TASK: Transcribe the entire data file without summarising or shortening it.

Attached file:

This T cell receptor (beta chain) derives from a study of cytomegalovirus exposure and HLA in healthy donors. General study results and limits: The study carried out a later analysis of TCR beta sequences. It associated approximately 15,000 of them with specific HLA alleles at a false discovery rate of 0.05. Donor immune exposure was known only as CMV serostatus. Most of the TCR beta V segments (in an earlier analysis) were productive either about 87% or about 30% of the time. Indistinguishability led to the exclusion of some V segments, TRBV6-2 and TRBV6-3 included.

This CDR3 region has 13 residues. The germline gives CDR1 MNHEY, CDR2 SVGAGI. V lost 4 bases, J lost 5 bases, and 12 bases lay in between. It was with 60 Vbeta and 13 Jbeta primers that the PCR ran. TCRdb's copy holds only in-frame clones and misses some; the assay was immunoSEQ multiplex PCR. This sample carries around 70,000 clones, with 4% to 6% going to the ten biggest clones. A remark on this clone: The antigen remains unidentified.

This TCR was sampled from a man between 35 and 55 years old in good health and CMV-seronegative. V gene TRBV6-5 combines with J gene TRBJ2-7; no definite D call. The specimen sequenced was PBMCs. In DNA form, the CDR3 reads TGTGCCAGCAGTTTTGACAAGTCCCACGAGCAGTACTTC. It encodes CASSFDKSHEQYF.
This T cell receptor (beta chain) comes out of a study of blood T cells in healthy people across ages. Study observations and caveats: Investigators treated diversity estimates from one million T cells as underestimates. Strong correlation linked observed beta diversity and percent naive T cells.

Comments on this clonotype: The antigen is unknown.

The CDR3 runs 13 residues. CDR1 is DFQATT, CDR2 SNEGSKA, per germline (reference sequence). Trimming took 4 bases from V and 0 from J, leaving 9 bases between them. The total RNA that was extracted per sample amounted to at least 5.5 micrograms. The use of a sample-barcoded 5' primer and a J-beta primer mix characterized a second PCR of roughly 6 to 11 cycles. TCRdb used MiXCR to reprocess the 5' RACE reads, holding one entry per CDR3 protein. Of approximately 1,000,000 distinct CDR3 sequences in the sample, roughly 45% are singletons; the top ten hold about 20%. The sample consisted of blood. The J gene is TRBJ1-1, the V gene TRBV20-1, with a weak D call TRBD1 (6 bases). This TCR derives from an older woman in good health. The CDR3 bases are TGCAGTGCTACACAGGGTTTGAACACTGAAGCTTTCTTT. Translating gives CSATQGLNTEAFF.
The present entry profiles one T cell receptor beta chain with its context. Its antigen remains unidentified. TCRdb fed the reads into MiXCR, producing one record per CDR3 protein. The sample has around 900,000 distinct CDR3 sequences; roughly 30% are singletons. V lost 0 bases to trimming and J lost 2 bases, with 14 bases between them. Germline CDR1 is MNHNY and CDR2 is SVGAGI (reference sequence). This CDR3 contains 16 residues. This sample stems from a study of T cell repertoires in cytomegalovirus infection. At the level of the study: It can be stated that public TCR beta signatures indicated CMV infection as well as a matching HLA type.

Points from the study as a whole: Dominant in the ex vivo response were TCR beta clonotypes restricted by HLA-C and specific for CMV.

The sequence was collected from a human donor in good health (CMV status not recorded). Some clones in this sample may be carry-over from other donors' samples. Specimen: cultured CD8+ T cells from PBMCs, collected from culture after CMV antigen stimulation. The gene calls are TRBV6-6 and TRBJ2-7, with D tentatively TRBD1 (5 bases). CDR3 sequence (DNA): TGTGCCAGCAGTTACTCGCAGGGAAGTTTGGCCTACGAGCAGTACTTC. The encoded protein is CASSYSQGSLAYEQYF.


This T cell receptor (beta chain) derives from a study of cytomegalovirus exposure and HLA in healthy donors. General study results and limits: The study carried out a later analysis of TCR beta sequences. It associated approximately 15,000 of them with specific HLA alleles at a false discovery rate of 0.05. Donor immune exposure was known only as CMV serostatus. Most of the TCR beta V segments (in an earlier analysis) were productive either about 87% or about 30% of the time. Indistinguishability led to the exclusion of some V segments, TRBV6-2 and TRBV6-3 included.

This CDR3 region has 13 residues. The germline gives CDR1 MNHEY, CDR2 SVGAGI. V lost 4 bases, J lost 5 bases, and 12 bases lay in between. It was with 60 Vbeta and 13 Jbeta primers that the PCR ran. TCRdb's copy holds only in-frame clones and misses some; the assay was immunoSEQ multiplex PCR. This sample carries around 70,000 clones, with 4% to 6% going to the ten biggest clones. A remark on this clone: The antigen remains unidentified.

This TCR was sampled from a man between 35 and 55 years old in good health and CMV-seronegative. V gene TRBV6-5 combines with J gene TRBJ2-7; no definite D call. The specimen sequenced was PBMCs. In DNA form, the CDR3 reads TGTGCCAGCAGTTTTGACAAGTCCCACGAGCAGTACTTC. It encodes CASSFDKSHEQYF.
This T cell receptor (beta chain) comes out of a study of blood T cells in healthy people across ages. Study observations and caveats: Investigators treated diversity estimates from one million T cells as underestimates. Strong correlation linked observed beta diversity and percent naive T cells.

Comments on this clonotype: The antigen is unknown.

The CDR3 runs 13 residues. CDR1 is DFQATT, CDR2 SNEGSKA, per germline (reference sequence). Trimming took 4 bases from V and 0 from J, leaving 9 bases between them. The total RNA that was extracted per sample amounted to at least 5.5 micrograms. The use of a sample-barcoded 5' primer and a J-beta primer mix characterized a second PCR of roughly 6 to 11 cycles. TCRdb used MiXCR to reprocess the 5' RACE reads, holding one entry per CDR3 protein. Of approximately 1,000,000 distinct CDR3 sequences in the sample, roughly 45% are singletons; the top ten hold about 20%. The sample consisted of blood. The J gene is TRBJ1-1, the V gene TRBV20-1, with a weak D call TRBD1 (6 bases). This TCR derives from an older woman in good health. The CDR3 bases are TGCAGTGCTACACAGGGTTTGAACACTGAAGCTTTCTTT. Translating gives CSATQGLNTEAFF.
The present entry profiles one T cell receptor beta chain with its context. Its antigen remains unidentified. TCRdb fed the reads into MiXCR, producing one record per CDR3 protein. The sample has around 900,000 distinct CDR3 sequences; roughly 30% are singletons. V lost 0 bases to trimming and J lost 2 bases, with 14 bases between them. Germline CDR1 is MNHNY and CDR2 is SVGAGI (reference sequence). This CDR3 contains 16 residues. This sample stems from a study of T cell repertoires in cytomegalovirus infection. At the level of the study: It can be stated that public TCR beta signatures indicated CMV infection as well as a matching HLA type.

Points from the study as a whole: Dominant in the ex vivo response were TCR beta clonotypes restricted by HLA-C and specific for CMV.

The sequence was collected from a human donor in good health (CMV status not recorded). Some clones in this sample may be carry-over from other donors' samples. Specimen: cultured CD8+ T cells from PBMCs, collected from culture after CMV antigen stimulation. The gene calls are TRBV6-6 and TRBJ2-7, with D tentatively TRBD1 (5 bases). CDR3 sequence (DNA): TGTGCCAGCAGTTACTCGCAGGGAAGTTTGGCCTACGAGCAGTACTTC. The encoded protein is CASSYSQGSLAYEQYF.